NCAA Inclusion Forum Tackles Issues of Systemic Racism
One year after the murder of George Floyd, speakers at this year’s NCAA Inclusion Forum discussed systemic racism and how best to address it.
The five core areas that the National Collegiate Athletic Association (NCAA) inclusion efforts focuses on are disability, international student-athletes, LGBTQ+, race/ethnicity and gender. These aspects of diversity, equity and inclusion (DEI) were addressed at this week’s virtual forum, for which approximately 4,300 people registered.
In the session titled, “The Evolution of the Diversity Conversation,” Dr. Johnnetta Cole, president emerita of Spelman and Bennett Colleges and unconscious bias and diversity expert Howard Ross discussed systemic and institutional racism and how they fuel each other.
“It’s about doing the tough work of understanding systemic racism and, of course, how individuals participate,” said Cole, who is also the national chair of the National Council of Negro Women. “Fortunately, we have moved to the point where we are not only shining a light on this destructive stuff called systemic racism, we’re also shining a light on other systems of inequality that are embedded in systemic sexism, heterosexism, ageism, anti-Semitism, and yes, discriminating against individuals based on their physical and emotional abilities.”
Ross said beyond diversity and inclusion, the next step is belonging, in which people can be themselves and not conform to a white standard.
“Race has been a conversation we’ve been trying to have at a deeper level for a long time, and it’s not a linear process,” he said. “We make progress, then we step back a bit, and then we make more progress, but it’s at the core of the tension in our culture.”
Cole noted that barriers to education and access have long existed and will continue until change is implemented.
“If there’s one thing that I hope we learn through this pandemic is the extent to which systemic racism exists,” she said. “When we say it is systemic, we mean it is everywhere.”
At the opening of the forum, NCAA staff and DEI committee chairs spoke about the progress of DEI work. Dr. Mark Lombardi, president of Maryville University and chair of the NCAA Committee of Culture, Diversity and Equity, said the committee has put a renewed focus on hiring practices in intercollegiate athletics so that NCAA schools reflect the diversity of their campuses and communities.
“The committee also focuses on increasing diverse representation within athletic departments, on NCAA committees and within the NCAA national office,” he said.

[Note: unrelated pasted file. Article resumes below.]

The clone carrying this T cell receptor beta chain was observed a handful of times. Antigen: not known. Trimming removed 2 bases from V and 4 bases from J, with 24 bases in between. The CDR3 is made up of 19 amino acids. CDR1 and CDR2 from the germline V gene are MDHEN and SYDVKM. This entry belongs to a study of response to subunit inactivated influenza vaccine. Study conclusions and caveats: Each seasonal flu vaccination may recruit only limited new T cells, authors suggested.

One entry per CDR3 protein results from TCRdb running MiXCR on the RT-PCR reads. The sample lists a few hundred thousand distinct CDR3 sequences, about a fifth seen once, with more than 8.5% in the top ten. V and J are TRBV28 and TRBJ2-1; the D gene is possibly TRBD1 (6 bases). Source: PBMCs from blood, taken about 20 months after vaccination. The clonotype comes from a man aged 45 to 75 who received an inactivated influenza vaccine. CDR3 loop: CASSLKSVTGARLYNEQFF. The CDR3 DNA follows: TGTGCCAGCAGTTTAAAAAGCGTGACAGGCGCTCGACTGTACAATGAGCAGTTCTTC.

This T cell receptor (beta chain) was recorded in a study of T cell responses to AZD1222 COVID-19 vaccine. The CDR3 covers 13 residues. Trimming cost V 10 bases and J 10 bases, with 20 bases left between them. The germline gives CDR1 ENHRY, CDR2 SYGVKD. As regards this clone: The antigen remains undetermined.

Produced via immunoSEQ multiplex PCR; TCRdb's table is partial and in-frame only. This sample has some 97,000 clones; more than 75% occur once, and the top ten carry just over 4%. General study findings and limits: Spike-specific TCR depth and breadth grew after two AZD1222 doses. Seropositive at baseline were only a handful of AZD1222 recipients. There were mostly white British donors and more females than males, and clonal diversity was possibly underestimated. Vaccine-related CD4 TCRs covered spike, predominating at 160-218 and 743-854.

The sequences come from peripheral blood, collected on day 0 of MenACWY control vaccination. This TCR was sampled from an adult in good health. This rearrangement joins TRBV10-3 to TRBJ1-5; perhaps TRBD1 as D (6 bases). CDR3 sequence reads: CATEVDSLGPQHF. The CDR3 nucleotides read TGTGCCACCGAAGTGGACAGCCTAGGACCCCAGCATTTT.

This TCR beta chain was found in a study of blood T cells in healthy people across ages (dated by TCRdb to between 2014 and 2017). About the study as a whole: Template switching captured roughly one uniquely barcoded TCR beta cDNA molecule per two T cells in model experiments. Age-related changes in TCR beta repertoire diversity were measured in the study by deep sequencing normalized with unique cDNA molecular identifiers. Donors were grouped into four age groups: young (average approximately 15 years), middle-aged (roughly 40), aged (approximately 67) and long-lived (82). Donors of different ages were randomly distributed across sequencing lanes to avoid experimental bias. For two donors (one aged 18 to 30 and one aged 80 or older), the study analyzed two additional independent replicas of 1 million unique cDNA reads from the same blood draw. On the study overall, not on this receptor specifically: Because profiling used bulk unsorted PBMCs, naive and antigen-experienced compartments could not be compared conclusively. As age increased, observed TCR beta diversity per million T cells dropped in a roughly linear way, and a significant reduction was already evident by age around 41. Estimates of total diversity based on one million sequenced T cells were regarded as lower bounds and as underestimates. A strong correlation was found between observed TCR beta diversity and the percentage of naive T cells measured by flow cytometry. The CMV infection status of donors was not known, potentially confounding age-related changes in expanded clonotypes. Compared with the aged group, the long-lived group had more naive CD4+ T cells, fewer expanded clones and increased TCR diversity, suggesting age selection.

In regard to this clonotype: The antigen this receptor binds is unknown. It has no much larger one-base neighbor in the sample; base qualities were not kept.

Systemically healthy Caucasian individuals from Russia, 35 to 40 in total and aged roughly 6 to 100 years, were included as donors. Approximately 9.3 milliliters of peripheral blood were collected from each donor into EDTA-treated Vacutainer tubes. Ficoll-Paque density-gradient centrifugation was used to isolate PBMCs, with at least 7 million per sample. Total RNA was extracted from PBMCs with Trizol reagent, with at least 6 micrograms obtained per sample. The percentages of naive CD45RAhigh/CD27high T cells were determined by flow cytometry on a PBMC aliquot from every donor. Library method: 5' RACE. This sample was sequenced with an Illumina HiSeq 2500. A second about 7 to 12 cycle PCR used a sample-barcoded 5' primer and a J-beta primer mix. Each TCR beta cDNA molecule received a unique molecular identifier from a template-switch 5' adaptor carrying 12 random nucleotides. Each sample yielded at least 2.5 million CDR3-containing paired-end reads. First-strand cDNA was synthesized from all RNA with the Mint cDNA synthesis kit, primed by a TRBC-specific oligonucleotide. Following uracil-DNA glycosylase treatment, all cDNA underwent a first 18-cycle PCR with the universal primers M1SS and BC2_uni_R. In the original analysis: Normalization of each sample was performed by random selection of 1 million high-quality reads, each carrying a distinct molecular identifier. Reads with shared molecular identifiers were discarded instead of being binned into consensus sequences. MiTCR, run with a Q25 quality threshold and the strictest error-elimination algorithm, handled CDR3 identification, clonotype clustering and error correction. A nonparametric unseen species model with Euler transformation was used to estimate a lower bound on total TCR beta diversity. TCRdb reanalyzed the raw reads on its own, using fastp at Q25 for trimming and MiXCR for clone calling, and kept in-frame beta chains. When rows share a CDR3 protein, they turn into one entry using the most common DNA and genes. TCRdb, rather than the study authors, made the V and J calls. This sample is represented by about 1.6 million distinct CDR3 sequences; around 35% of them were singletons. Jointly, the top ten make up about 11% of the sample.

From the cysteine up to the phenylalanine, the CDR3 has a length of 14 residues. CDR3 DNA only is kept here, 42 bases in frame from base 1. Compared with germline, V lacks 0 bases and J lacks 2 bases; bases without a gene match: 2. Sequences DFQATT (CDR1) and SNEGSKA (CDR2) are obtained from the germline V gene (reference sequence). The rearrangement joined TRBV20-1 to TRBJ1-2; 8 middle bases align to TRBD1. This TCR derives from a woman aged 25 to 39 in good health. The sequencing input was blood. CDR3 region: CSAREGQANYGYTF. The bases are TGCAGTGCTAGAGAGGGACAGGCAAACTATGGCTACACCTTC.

In December 2020, the committee recommended that the NCAA Board of Governors endorse the West Coast Conference’s “Russell Rule,” which requires that member institutions in the conference include a candidate from an underrepresented minority in the pool of final candidates for every coaching and administrative position.
Lombardi and other speakers expressed concerns about pending legislation in several states that will ban transgender participation.
Earlier this year, gender inequities were highlighted during the Division I men’s and women’s Basketball Tournaments. Suzette McQueen, chair of the Committee on Women’s Athletics and senior associate commissioner of the Central Intercollegiate Athletic Conference, said within hours of the issues coming to light, the committee sent a letter to NCAA president Dr. Mark Emmert calling for immediate action and an in-depth study.
The law firm of Kaplan Hecker & Fink is conducting a gender equity review and will issue a report later this summer.
“Some of the examples of areas we thought should be a focus included expecting transparency, effective communication and accountability for outcomes throughout the Kaplan equity review,” said McQueen. “To address inequities across championships of all NCAA divisions [and] to train all national office units to monitor budgets through the lens of equity and develop a process of comparison and approval for all championship budgets through an equity lens.”
Niya Blair Hackworth, NCAA director of inclusion, said throughout this past year, her office has tried to support membership directly impacted by racism and xenophobia. This included support for student-athletes, who demanded to have a voice on social justice issues.
“We created resources on strategies for addressing racial injustices that support the Black and brown communities and composed anti-racism resources to support the Asian American and Pacific Islander communities,” said Blair Hackworth.
During a panel session titled, “My Story Matters: Elevating the Student-Athlete Voice,” Blair Hackworth asked the student participants what belonging looks like to them.
Christopher Robinson II, a football student-athlete at University of Arkansas at Pine Bluff, said after attending a predominantly White high school, he initially felt disconnected at an HBCU, but eventually embraced its sense of community.
“That is home to me,” he said. “That is the belonging I was looking for my first semester.”
Born in El Paso, Texas, and raised in Juarez, Mexico, Ivette Alcantar-Herrera, a track athlete at University of the Incarnate Word, came to the U.S. for high school and struggled to learn English. Eventually, she found community in sports.
Natalie Chou, a basketball player who came to UCLA as a transfer student, said that she will play the additional year granted by the NCAA due to the pandemic because she feels such a great sense of belonging at her institution.
“On the women’s basketball team we have a saying, ‘All of you is welcome here,’” Chou said. “I feel that every single day.”